Sporadic mortality events happened in the fall of 2014 in the collection of the German Salamandra keeper but mass mortality, where more than 50% of all individuals among all four Salamandra species were killed, happened in spring 2015. Alarmed by the deaths and possible symptoms of Bsal the keeper reached out to scientist specialized in amphibian diseases and a plan was set in to motion. Non invasive skin swabs, skin samples from deceased animals but also liver and kidney samples were collected and analysed in three specialized labs (in Germany and Belgium). Besides testing for Bsal the samples were also tested for the classic chytrid fungus Batrachochytrium dendrobatidis (Bd), Ranavirus and Chlamydiaceae to confirm or exclude the involvement of other pathogens. No other pathogens than Bsal were detected and Bsal was the clear driver of the mortality events.

Although this has been a case of mass mortality caused by Bsal in captivity it is very alarming indeed! This study shows that four Salamandra species and nine (but likely all) of the subspecies of S. salamandra are highly susceptible to this disease. Although the exact effects of Bsal introduction in natural populations of these species can’t be ascertained the authors hypothesize that if Bsal is introduced it can lead to the collapse of all these populations.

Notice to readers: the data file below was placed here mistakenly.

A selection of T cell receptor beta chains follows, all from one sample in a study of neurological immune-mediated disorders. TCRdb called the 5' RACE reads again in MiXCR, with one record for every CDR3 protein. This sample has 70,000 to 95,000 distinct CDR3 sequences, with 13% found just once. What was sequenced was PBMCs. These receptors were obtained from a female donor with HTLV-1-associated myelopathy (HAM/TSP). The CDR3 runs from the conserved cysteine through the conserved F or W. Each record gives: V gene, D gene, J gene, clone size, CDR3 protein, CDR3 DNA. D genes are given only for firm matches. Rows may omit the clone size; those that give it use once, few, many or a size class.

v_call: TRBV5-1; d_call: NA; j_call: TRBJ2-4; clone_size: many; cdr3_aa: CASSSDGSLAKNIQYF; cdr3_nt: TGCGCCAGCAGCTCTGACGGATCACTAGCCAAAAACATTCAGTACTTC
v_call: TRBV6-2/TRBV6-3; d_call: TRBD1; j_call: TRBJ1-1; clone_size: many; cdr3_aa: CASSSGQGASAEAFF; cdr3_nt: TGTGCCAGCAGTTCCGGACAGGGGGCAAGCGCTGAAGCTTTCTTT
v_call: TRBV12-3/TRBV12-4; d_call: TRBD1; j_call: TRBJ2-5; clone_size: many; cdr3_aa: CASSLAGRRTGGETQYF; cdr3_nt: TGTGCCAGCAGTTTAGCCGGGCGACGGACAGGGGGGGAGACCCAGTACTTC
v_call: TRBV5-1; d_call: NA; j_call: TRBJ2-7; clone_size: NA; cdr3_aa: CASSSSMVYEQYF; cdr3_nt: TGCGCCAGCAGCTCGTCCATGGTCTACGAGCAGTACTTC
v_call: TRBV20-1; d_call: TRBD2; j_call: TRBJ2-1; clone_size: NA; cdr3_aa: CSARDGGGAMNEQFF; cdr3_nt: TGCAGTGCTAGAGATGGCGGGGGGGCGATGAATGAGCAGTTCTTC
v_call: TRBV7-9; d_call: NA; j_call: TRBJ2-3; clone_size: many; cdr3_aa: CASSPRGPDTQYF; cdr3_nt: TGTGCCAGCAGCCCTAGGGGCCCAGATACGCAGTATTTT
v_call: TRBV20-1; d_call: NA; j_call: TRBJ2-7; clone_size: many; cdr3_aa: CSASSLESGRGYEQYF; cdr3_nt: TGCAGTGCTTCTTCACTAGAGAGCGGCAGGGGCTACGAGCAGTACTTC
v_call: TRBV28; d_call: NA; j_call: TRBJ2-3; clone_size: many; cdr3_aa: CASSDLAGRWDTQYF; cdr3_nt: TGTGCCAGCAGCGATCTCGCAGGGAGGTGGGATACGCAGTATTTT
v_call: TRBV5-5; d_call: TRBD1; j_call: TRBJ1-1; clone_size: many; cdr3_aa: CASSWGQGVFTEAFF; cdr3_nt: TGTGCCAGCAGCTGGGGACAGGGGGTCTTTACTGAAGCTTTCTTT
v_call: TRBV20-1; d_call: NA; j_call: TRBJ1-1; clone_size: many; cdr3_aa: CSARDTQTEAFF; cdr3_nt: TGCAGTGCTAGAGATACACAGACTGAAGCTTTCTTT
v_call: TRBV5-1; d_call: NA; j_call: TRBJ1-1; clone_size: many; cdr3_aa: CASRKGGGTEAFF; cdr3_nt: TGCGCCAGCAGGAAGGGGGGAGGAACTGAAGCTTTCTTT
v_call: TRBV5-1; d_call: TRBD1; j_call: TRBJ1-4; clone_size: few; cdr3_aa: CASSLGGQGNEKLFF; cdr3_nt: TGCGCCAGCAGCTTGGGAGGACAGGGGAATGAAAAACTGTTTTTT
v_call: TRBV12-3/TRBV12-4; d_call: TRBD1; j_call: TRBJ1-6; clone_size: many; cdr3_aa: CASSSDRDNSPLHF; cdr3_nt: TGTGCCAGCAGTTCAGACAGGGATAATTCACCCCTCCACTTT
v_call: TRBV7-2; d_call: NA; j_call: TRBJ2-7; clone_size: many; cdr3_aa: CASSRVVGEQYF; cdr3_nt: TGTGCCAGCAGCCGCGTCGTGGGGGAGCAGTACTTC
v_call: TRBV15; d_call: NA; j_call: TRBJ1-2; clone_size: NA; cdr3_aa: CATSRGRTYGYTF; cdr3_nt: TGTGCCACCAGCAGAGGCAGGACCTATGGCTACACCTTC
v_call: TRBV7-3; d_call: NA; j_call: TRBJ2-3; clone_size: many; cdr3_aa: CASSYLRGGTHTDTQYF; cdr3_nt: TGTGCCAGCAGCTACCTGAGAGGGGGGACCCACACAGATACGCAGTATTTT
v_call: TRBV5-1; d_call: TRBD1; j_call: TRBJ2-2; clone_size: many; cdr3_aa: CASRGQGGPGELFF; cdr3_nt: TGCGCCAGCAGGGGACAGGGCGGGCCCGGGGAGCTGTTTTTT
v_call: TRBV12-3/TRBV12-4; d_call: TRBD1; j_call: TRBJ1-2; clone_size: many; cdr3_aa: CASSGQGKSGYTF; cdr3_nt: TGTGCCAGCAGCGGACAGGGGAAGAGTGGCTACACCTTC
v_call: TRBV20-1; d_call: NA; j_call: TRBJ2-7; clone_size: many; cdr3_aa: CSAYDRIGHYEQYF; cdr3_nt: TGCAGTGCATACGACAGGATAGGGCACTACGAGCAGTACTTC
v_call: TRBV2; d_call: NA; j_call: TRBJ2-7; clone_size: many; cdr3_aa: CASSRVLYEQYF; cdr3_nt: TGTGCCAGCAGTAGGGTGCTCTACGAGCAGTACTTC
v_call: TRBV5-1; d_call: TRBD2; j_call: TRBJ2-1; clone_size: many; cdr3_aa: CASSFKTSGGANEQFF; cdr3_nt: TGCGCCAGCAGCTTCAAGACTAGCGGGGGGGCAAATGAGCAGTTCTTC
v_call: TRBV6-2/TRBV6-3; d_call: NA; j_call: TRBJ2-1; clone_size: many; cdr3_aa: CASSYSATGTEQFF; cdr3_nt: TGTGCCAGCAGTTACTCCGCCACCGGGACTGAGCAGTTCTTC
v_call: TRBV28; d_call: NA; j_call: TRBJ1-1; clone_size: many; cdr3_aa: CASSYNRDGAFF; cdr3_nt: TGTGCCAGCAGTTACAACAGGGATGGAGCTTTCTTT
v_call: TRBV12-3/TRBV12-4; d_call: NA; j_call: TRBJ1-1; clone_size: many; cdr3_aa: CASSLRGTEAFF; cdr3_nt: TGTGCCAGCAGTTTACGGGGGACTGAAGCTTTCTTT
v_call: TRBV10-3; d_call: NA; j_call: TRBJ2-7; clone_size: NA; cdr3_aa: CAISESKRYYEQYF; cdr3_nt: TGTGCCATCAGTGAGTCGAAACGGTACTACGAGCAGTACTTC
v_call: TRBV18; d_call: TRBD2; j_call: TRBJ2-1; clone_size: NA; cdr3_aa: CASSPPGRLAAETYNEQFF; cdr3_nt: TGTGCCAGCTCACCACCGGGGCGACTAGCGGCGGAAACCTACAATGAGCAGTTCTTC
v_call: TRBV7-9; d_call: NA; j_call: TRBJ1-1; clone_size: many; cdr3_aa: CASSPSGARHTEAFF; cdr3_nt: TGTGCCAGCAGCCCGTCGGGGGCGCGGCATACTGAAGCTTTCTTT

Even though Bsal was likely introduced via the pet trade the authors stress that responsible keepers and breeders of salamanders have an important role in detecting and containing the fungus. Strict bio safety measures for professional and private keepers alike should be set in place to prevent the fungus to enter wild populations. Early detection of disease by keepers is of the utmost importance to detect, contain and mitigate dangerous pathogens like Bsal. Herpetological societies have a big role to play in educating their members in these protocols.

Also, this study shows that not only Asian salamanders need to be screened for Bsal but also species originating from other regions like Europe. Likely Bsal is present in more captive populations and strict hygiene protocols must be adhered.